Investigators in the Netherlands have developed an RNA therapy to halt the progression of Stargardt disease.
Reviewed by Carel B. Hoyng, MD.
Investigators in the Netherlands are focused on finding a treatment for Stargardt disease, an inherited progressive retinal disorder that affects about 1 in 10,000 individuals worldwide. They have developed a unique therapeutic approach, an RNA therapy, to stop the progression of the disease, which ultimately leads to legal blindness, according to Dr Carel B. Hoyng, professor of ophthalmology and shareholder and cofounder of Astherna with Dr Rob Collin, professor of Molecular Therapy for Inherited Retinal Diseases, both from Radboud University Centre, Nijmegen, Netherlands.
Dr Hoyng explained at the annual Angiogenesis, Exudation, and Degeneration 2022 conference that mutations in the ABCA4 gene interrupt the visual cycle in Stargardt disease, which usually affects people in the first or second decade of life. That disruption in the visual cycle affects production of proteins and ultimately leads to lipofuscin accumulation in the retinal pigment epithelium (RPE). The goal is to restore the appropriate protein production in the visual cycle of these patients.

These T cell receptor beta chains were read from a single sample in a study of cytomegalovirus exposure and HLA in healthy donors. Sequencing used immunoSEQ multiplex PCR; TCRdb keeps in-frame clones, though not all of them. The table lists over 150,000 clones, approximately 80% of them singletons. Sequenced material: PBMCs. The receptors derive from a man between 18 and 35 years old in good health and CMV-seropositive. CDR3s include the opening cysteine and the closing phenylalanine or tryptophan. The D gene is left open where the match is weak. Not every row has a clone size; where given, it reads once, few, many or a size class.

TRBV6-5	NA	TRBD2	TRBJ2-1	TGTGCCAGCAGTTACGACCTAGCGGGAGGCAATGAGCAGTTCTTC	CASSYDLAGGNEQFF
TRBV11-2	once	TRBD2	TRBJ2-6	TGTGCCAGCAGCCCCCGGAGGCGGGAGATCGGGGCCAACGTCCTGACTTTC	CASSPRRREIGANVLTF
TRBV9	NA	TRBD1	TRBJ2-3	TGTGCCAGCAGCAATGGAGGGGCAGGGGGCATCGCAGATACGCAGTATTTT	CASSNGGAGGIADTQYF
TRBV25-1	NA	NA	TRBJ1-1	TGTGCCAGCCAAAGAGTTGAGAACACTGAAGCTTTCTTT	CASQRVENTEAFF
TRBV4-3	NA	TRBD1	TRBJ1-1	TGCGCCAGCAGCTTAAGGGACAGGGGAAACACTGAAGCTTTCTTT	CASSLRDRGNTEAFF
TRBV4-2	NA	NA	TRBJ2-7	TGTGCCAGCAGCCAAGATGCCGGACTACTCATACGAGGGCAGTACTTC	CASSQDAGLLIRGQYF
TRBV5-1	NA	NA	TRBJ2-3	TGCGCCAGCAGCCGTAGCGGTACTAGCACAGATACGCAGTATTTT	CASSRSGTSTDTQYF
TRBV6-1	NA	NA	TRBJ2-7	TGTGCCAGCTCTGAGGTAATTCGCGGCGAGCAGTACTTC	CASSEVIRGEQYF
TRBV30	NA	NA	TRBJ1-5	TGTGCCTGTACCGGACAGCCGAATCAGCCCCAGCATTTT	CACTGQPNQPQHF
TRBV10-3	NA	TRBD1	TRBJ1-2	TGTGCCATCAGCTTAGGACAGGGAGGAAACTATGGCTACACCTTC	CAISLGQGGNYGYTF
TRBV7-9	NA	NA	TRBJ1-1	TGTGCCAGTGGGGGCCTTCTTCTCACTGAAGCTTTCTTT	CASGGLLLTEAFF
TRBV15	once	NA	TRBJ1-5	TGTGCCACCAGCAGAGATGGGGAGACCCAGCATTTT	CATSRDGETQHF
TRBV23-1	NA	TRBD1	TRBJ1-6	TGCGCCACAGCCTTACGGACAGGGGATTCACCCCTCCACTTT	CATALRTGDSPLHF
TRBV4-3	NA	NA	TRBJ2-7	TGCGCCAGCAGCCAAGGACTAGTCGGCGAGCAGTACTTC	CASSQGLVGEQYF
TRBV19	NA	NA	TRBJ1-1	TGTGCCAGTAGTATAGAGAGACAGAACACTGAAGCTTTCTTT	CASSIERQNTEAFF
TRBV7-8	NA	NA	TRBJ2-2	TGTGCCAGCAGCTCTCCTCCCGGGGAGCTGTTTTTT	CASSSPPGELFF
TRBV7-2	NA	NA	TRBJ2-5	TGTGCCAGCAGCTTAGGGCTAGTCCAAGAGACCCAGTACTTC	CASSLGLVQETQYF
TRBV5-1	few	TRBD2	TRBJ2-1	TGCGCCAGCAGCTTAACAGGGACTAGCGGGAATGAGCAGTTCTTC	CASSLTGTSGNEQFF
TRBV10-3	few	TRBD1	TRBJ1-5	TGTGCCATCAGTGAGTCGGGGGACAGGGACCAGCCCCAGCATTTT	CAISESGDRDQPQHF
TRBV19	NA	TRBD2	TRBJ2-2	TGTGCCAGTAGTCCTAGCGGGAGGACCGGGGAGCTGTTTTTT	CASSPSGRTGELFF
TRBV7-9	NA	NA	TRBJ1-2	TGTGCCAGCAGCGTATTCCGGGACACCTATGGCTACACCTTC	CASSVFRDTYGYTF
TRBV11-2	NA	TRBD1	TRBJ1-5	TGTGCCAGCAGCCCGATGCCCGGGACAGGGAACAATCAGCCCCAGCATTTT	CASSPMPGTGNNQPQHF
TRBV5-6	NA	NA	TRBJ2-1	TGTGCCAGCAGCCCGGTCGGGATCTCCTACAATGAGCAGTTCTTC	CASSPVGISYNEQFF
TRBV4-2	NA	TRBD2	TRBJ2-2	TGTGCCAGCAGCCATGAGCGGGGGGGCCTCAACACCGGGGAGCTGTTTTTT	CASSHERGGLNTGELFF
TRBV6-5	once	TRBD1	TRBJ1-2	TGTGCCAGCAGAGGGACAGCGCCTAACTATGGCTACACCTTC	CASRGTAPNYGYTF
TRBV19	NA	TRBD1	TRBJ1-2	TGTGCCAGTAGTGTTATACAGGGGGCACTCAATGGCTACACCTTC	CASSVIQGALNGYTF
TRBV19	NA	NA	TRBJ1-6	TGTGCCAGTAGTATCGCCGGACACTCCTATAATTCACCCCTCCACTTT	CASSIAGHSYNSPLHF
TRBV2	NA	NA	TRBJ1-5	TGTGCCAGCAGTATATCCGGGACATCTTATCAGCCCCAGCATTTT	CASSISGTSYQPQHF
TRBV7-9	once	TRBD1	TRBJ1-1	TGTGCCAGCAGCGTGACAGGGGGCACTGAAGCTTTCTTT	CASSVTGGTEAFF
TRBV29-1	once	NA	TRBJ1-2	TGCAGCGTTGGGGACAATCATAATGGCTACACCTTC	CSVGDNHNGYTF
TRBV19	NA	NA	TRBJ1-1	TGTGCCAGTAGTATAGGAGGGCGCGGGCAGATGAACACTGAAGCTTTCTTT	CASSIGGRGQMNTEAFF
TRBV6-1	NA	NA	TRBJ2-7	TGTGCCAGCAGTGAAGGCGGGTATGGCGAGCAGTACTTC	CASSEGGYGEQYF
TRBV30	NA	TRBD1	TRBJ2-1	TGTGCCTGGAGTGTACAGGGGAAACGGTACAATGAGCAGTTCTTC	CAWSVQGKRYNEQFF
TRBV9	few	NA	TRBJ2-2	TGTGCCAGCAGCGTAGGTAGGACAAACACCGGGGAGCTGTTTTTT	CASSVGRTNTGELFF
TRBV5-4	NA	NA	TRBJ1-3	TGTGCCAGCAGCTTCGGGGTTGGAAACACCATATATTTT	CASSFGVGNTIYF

Stem cell, gene, and pharmacologic therapies have been considered for Stargardt disease. Among these, hESC-RPE cells are in trials as is the gene therapy SAR422459 in the StarGen trial. Numerous pharmacologic therapies are also being evaluated.
AONs, a new area of drug development, can prevent the gradual decline in vision that characterizes Stargardt disease by binding to the targeted RNA. These synthetic RNA molecules work to restore the proteins that are affected by the disease. This approach has already been shown to be promising in Leber congenital amaurosis, another inherited retinal disease. In these patients, eight intravitreally AON-treated eyes had a clinically meaningful (p = 0.001) improvement in vision compared with the untreated contralateral eye 3 months after treatment,1 Dr Hoyng said.
This therapy is advantageous in that it gets to the inherited root of the disease, i.e., the flaws in the RNA, and the small size of the molecules allows them to access the targeted retinal cells.
In a study of AONs in Stargardt disease,2 in which Dr Hoyng participated, the investigators sought to identify missing heritability in these patients. They sequenced ABCA4 in eight cases with one variant and p.Asn1868Ile in trans, 25 cases with one variant, and three cases with no ABCA4 variant. In two-thirds of cases, they identified one known and five novel deep-intronic variants. AONs introduced to correct splice defects resulted in partial correction of the defects in the ABCA4 gene, thus demonstrating the potential of this therapy.
“The importance of this research is that it tackles the root cause of Stargardt disease,” Dr Hoyng concluded.